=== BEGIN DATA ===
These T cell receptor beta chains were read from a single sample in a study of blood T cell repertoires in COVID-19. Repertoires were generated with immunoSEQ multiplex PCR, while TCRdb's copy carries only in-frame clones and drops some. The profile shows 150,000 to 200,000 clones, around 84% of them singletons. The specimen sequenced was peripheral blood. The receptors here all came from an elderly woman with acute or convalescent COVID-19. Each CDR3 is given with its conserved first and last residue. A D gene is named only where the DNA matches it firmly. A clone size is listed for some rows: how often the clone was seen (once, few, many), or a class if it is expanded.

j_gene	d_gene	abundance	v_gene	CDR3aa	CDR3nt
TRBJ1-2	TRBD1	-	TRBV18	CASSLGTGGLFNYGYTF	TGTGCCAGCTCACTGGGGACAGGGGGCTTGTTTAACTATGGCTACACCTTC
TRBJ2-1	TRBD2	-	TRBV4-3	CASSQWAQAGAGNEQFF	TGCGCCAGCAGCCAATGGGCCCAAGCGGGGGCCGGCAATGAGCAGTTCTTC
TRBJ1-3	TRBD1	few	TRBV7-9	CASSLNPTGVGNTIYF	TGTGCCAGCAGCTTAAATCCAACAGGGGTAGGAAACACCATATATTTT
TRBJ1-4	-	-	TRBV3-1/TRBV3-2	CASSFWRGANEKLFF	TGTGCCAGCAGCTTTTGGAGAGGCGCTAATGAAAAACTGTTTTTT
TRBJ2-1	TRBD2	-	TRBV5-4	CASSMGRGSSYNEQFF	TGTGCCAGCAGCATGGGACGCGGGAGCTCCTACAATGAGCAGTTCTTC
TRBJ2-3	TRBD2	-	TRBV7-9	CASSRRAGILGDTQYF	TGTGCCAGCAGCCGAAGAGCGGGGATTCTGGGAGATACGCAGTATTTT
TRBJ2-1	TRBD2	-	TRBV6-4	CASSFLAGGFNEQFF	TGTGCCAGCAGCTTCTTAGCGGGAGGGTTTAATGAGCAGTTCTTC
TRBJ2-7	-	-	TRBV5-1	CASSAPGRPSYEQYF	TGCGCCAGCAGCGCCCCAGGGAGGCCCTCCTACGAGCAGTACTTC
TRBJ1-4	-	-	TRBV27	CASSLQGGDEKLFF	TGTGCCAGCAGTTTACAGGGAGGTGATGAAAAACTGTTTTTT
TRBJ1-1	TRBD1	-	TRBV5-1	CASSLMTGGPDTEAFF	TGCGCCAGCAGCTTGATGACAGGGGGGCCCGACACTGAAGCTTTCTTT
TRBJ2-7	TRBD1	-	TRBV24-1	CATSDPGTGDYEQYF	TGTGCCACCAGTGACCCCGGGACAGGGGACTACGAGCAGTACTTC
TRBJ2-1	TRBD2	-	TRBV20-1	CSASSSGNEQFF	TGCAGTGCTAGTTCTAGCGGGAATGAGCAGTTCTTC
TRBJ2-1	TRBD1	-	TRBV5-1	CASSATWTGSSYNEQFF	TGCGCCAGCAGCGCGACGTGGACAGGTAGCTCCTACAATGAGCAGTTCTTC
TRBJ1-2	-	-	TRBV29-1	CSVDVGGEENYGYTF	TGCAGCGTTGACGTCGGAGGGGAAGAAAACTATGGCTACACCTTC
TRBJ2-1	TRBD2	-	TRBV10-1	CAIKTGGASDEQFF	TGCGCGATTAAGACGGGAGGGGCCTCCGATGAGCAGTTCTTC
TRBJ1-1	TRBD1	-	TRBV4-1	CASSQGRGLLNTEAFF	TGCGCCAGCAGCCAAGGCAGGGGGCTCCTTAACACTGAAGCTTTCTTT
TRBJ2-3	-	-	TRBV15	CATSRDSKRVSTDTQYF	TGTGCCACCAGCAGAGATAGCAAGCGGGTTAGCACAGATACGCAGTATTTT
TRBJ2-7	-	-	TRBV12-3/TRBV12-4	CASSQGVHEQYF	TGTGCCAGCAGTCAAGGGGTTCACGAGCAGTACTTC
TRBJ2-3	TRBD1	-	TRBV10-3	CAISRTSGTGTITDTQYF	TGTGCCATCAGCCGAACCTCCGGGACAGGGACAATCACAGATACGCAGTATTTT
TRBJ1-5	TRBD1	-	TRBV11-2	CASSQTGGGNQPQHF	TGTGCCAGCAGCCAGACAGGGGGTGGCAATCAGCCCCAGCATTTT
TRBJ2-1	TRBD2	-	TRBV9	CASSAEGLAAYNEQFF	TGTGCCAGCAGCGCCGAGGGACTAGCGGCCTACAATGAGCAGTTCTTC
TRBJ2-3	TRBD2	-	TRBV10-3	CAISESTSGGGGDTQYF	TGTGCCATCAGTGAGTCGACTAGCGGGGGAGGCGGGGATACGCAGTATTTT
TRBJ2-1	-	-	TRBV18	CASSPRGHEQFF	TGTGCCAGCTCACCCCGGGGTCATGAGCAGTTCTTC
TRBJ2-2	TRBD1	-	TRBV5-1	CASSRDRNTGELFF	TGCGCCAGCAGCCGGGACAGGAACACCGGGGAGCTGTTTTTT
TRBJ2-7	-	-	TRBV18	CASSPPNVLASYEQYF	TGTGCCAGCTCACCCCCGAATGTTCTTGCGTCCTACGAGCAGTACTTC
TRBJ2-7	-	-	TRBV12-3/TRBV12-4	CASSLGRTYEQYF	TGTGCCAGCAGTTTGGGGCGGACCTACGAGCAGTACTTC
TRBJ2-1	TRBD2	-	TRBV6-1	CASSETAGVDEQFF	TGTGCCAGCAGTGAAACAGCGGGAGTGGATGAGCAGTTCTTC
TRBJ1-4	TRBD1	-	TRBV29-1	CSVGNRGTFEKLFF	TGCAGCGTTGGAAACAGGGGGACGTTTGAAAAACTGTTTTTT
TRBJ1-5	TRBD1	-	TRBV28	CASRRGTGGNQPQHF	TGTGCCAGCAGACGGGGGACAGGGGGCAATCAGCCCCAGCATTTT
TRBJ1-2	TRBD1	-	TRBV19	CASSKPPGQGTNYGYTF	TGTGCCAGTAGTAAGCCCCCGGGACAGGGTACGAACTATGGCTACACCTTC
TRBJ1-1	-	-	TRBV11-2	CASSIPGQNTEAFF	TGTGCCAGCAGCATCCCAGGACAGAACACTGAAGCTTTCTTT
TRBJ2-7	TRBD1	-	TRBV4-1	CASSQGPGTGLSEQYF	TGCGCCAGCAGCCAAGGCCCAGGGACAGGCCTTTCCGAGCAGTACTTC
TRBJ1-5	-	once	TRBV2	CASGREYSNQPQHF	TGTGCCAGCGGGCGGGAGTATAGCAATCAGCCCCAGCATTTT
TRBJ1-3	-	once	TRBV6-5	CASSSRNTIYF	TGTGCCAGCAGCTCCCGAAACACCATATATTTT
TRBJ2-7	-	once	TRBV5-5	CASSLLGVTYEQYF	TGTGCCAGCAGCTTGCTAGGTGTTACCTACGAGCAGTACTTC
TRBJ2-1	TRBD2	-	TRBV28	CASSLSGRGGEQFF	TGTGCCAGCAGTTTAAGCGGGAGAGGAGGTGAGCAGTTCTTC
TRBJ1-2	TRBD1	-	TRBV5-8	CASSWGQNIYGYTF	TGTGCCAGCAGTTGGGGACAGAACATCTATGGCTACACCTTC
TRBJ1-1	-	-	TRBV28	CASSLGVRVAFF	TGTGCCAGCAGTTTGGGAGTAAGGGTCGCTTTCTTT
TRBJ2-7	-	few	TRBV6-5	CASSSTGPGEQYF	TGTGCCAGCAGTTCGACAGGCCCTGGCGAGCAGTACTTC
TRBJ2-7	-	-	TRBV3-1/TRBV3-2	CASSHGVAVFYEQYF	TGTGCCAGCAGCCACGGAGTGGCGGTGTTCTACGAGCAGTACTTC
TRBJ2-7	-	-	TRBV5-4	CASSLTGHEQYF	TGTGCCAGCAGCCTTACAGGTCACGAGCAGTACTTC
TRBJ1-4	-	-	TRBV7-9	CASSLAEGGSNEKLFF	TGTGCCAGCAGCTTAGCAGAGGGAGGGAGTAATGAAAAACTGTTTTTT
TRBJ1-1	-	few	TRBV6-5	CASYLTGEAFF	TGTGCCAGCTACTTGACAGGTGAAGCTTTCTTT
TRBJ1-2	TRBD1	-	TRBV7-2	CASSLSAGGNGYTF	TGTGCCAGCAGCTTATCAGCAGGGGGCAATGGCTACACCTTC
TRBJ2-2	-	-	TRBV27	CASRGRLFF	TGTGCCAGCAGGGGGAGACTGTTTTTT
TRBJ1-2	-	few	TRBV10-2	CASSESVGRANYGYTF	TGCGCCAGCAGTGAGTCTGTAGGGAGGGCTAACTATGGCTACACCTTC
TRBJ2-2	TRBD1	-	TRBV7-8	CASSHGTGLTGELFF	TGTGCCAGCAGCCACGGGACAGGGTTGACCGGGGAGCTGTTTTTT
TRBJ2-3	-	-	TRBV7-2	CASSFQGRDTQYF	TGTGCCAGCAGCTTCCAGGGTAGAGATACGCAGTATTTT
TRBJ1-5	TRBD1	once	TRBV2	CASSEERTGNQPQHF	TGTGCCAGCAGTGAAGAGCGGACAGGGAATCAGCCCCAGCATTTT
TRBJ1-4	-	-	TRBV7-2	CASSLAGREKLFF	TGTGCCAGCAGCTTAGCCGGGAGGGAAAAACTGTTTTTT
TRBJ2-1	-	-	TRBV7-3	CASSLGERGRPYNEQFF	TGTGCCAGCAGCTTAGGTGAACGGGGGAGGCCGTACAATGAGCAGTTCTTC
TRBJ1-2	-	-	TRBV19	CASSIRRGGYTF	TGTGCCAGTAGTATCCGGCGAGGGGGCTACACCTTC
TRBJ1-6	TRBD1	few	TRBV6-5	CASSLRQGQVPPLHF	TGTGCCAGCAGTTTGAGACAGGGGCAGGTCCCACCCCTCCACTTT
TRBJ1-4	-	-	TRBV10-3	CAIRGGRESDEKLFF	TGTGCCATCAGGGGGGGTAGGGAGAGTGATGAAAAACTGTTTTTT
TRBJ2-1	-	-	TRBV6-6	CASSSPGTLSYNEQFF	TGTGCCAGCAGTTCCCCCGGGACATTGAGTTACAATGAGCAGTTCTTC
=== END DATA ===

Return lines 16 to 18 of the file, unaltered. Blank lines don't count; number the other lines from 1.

TRBJ1-2	-	-	TRBV29-1	CSVDVGGEENYGYTF	TGCAGCGTTGACGTCGGAGGGGAAGAAAACTATGGCTACACCTTC
TRBJ2-1	TRBD2	-	TRBV10-1	CAIKTGGASDEQFF	TGCGCGATTAAGACGGGAGGGGCCTCCGATGAGCAGTTCTTC
TRBJ1-1	TRBD1	-	TRBV4-1	CASSQGRGLLNTEAFF	TGCGCCAGCAGCCAAGGCAGGGGGCTCCTTAACACTGAAGCTTTCTTT